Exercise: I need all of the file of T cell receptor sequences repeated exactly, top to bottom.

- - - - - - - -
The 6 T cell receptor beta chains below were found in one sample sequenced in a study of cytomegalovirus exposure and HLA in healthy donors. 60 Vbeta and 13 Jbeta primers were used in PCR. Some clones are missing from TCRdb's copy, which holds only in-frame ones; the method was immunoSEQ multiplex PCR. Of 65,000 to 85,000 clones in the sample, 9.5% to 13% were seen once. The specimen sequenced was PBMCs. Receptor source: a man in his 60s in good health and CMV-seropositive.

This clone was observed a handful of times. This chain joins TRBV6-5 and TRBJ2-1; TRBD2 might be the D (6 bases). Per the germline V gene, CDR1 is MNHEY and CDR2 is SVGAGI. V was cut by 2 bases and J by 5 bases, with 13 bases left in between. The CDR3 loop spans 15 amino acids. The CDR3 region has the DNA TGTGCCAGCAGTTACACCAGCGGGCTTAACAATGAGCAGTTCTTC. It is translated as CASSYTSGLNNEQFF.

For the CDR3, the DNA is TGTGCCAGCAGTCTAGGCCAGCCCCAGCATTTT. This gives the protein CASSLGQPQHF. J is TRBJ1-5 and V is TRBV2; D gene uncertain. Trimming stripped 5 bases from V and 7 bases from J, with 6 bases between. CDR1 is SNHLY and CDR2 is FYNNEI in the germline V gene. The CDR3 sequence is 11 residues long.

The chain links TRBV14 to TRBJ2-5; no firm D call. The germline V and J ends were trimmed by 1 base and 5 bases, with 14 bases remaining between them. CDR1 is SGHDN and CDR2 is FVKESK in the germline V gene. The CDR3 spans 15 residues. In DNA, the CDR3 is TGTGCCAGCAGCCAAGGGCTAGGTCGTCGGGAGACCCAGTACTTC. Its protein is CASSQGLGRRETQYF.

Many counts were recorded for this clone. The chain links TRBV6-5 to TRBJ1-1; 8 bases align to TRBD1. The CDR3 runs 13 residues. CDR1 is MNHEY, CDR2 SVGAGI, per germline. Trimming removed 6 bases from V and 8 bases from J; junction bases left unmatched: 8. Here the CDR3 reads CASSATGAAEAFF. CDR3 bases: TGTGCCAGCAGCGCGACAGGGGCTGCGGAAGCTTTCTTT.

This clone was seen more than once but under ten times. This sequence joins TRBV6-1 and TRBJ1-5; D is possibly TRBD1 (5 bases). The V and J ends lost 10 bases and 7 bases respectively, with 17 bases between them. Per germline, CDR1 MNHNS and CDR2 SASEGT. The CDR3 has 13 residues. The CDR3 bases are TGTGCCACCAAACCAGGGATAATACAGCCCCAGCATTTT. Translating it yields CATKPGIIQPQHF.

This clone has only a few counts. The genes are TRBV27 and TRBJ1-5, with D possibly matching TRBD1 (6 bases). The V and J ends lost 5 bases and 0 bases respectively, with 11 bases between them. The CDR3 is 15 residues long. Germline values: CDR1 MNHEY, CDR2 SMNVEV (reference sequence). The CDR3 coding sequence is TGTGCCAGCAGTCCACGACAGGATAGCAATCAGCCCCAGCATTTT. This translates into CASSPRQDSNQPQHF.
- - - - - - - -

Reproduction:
The 6 T cell receptor beta chains below were found in one sample sequenced in a study of cytomegalovirus exposure and HLA in healthy donors. 60 Vbeta and 13 Jbeta primers were used in PCR. Some clones are missing from TCRdb's copy, which holds only in-frame ones; the method was immunoSEQ multiplex PCR. Of 65,000 to 85,000 clones in the sample, 9.5% to 13% were seen once. The specimen sequenced was PBMCs. Receptor source: a man in his 60s in good health and CMV-seropositive.

This clone was observed a handful of times. This chain joins TRBV6-5 and TRBJ2-1; TRBD2 might be the D (6 bases). Per the germline V gene, CDR1 is MNHEY and CDR2 is SVGAGI. V was cut by 2 bases and J by 5 bases, with 13 bases left in between. The CDR3 loop spans 15 amino acids. The CDR3 region has the DNA TGTGCCAGCAGTTACACCAGCGGGCTTAACAATGAGCAGTTCTTC. It is translated as CASSYTSGLNNEQFF.

For the CDR3, the DNA is TGTGCCAGCAGTCTAGGCCAGCCCCAGCATTTT. This gives the protein CASSLGQPQHF. J is TRBJ1-5 and V is TRBV2; D gene uncertain. Trimming stripped 5 bases from V and 7 bases from J, with 6 bases between. CDR1 is SNHLY and CDR2 is FYNNEI in the germline V gene. The CDR3 sequence is 11 residues long.

The chain links TRBV14 to TRBJ2-5; no firm D call. The germline V and J ends were trimmed by 1 base and 5 bases, with 14 bases remaining between them. CDR1 is SGHDN and CDR2 is FVKESK in the germline V gene. The CDR3 spans 15 residues. In DNA, the CDR3 is TGTGCCAGCAGCCAAGGGCTAGGTCGTCGGGAGACCCAGTACTTC. Its protein is CASSQGLGRRETQYF.

Many counts were recorded for this clone. The chain links TRBV6-5 to TRBJ1-1; 8 bases align to TRBD1. The CDR3 runs 13 residues. CDR1 is MNHEY, CDR2 SVGAGI, per germline. Trimming removed 6 bases from V and 8 bases from J; junction bases left unmatched: 8. Here the CDR3 reads CASSATGAAEAFF. CDR3 bases: TGTGCCAGCAGCGCGACAGGGGCTGCGGAAGCTTTCTTT.

This clone was seen more than once but under ten times. This sequence joins TRBV6-1 and TRBJ1-5; D is possibly TRBD1 (5 bases). The V and J ends lost 10 bases and 7 bases respectively, with 17 bases between them. Per germline, CDR1 MNHNS and CDR2 SASEGT. The CDR3 has 13 residues. The CDR3 bases are TGTGCCACCAAACCAGGGATAATACAGCCCCAGCATTTT. Translating it yields CATKPGIIQPQHF.

This clone has only a few counts. The genes are TRBV27 and TRBJ1-5, with D possibly matching TRBD1 (6 bases). The V and J ends lost 5 bases and 0 bases respectively, with 11 bases between them. The CDR3 is 15 residues long. Germline values: CDR1 MNHEY, CDR2 SMNVEV (reference sequence). The CDR3 coding sequence is TGTGCCAGCAGTCCACGACAGGATAGCAATCAGCCCCAGCATTTT. This translates into CASSPRQDSNQPQHF.